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Colonial American Slavery

Powerful Essays
The study of slavery in the development of early America is an extremely complex, yet vitally important part of American History. There are hundreds of thousands of documents, debates, and historical studies available today. According to Ms. Goetz, the assistant professor of history at Rice University, who states, in The Southern Journal of History, that in addition to geographic and chronological diversity in the America’s, assessment of experiences of colonial slaves is extremely complex, “especially in the context of three European colonial powers, vigorous Indian groups, and free and enslaved blacks”(Goetz, 599). In studying the institution of slavery, careful investigation and analysis of the developing colonies, including their emerging economies and societies, in an extremely diverse New World is often required. Ms. Goetz also explains that the amount of research available on slavery is an amazing in numbers, “Indeed, sometimes it seems as if we know too much about race and slavery, rather than too little”(Goetz 600).

Exploration and discovery in the America’s resulted because of European monarch chartered voyages of the Atlantic, following recent explorations of the Atlantic and development of new navigational techniques. The monarchial powers sent various voyages, inspired by the desire for religious fervor, political ambition, but most of all, profit. Imperial expansion was sparked by “ambitious economic greed”. (McCarthy) Following a number of attempts, each imperial power which included Spain, Britain, Portugal, and France had established settlements. In various regions, each came in contact with the indigenous peoples of the America’s, known as Native Americans. Native Americans had recently established mo...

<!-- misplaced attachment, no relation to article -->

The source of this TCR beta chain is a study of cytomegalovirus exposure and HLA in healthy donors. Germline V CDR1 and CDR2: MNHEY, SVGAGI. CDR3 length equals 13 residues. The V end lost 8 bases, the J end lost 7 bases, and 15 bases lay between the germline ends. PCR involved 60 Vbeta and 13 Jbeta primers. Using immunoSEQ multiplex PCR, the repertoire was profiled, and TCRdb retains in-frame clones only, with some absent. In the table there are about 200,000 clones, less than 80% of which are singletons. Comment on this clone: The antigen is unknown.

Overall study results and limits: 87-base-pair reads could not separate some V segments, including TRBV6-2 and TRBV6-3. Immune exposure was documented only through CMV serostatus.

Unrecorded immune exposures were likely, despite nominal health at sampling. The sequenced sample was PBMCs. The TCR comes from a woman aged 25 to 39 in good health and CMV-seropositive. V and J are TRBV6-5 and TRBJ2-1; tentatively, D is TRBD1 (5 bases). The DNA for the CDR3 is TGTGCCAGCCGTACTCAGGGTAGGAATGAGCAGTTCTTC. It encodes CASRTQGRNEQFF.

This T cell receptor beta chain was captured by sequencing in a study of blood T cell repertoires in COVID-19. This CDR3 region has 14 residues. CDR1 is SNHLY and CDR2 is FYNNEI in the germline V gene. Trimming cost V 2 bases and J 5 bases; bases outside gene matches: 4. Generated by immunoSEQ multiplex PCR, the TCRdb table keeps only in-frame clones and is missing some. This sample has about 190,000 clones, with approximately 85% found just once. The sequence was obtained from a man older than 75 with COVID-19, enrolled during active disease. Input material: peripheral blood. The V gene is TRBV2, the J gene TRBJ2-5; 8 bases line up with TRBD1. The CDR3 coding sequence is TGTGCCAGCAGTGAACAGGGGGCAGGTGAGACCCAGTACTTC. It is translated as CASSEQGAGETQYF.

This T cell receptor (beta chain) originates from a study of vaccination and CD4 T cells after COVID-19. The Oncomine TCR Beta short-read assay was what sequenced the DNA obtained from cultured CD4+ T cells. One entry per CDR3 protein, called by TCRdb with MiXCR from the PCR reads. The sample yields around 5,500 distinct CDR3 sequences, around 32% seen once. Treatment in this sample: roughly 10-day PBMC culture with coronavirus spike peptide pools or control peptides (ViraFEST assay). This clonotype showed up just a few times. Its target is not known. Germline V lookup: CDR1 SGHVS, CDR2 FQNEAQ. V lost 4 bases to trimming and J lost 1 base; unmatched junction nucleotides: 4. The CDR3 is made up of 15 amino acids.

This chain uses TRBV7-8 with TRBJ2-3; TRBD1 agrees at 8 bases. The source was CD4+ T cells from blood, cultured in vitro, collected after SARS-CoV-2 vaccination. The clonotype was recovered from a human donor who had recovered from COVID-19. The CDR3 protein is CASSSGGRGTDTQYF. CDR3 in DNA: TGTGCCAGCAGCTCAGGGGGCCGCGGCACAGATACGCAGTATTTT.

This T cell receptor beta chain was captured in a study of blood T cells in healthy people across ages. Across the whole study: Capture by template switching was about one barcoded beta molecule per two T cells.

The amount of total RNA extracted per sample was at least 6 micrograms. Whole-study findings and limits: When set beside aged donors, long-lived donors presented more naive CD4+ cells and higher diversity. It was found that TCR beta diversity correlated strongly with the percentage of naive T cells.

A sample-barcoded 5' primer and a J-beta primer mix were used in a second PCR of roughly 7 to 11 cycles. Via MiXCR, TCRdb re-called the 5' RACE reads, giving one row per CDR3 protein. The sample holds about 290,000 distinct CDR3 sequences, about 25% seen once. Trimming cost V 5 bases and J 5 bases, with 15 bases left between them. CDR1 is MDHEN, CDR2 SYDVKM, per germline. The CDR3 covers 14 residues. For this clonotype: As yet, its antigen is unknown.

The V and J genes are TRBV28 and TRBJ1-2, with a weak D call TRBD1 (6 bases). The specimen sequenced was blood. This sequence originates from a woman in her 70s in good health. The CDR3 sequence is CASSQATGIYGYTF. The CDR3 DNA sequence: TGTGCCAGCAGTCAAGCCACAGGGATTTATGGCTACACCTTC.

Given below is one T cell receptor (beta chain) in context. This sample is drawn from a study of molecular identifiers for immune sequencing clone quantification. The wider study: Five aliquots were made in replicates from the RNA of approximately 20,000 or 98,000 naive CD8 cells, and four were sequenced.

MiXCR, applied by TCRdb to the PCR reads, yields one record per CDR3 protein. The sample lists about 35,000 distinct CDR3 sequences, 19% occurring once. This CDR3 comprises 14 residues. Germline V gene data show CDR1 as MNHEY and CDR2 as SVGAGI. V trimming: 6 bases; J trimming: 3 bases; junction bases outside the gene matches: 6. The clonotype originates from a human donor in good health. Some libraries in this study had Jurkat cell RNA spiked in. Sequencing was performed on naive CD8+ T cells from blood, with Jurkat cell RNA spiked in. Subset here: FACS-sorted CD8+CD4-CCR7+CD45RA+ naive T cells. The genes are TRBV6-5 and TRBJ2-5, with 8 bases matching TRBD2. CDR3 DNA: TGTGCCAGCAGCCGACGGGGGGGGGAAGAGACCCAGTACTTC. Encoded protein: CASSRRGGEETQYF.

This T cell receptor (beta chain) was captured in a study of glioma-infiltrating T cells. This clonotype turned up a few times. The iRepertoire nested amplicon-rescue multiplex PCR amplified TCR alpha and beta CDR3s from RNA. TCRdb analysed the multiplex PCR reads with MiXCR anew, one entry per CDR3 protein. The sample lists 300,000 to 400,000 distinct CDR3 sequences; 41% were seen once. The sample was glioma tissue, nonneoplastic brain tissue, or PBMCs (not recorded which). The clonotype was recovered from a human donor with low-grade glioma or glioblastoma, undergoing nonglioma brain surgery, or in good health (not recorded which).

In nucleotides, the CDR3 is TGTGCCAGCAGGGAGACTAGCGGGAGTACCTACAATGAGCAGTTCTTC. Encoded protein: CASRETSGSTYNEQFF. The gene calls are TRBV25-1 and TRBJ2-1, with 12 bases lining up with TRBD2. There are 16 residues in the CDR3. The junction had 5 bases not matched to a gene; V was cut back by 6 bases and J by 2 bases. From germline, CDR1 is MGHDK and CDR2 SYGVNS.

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"Africans in America." Africans in America. PBS Organization. Web. 23 Mar. 2011. http://www.pbs.org/wgbh/aia/part1/.

"Introduction to Colonial African American Life : The Colonial Williamsburg Official History Site." Colonial Williamsburg Official History Site. Colonial Williamsburg Foundation. Web. 26 Feb. 2011. http://www.history.org/Almanack/people/african/aaintro.cfm.

“The Middle Passage." The Middle Passage [ushistory.org]. Independence Hall Association. Web. 9 Apr. 2011. http://www.ushistory.org/us/6b.asp.
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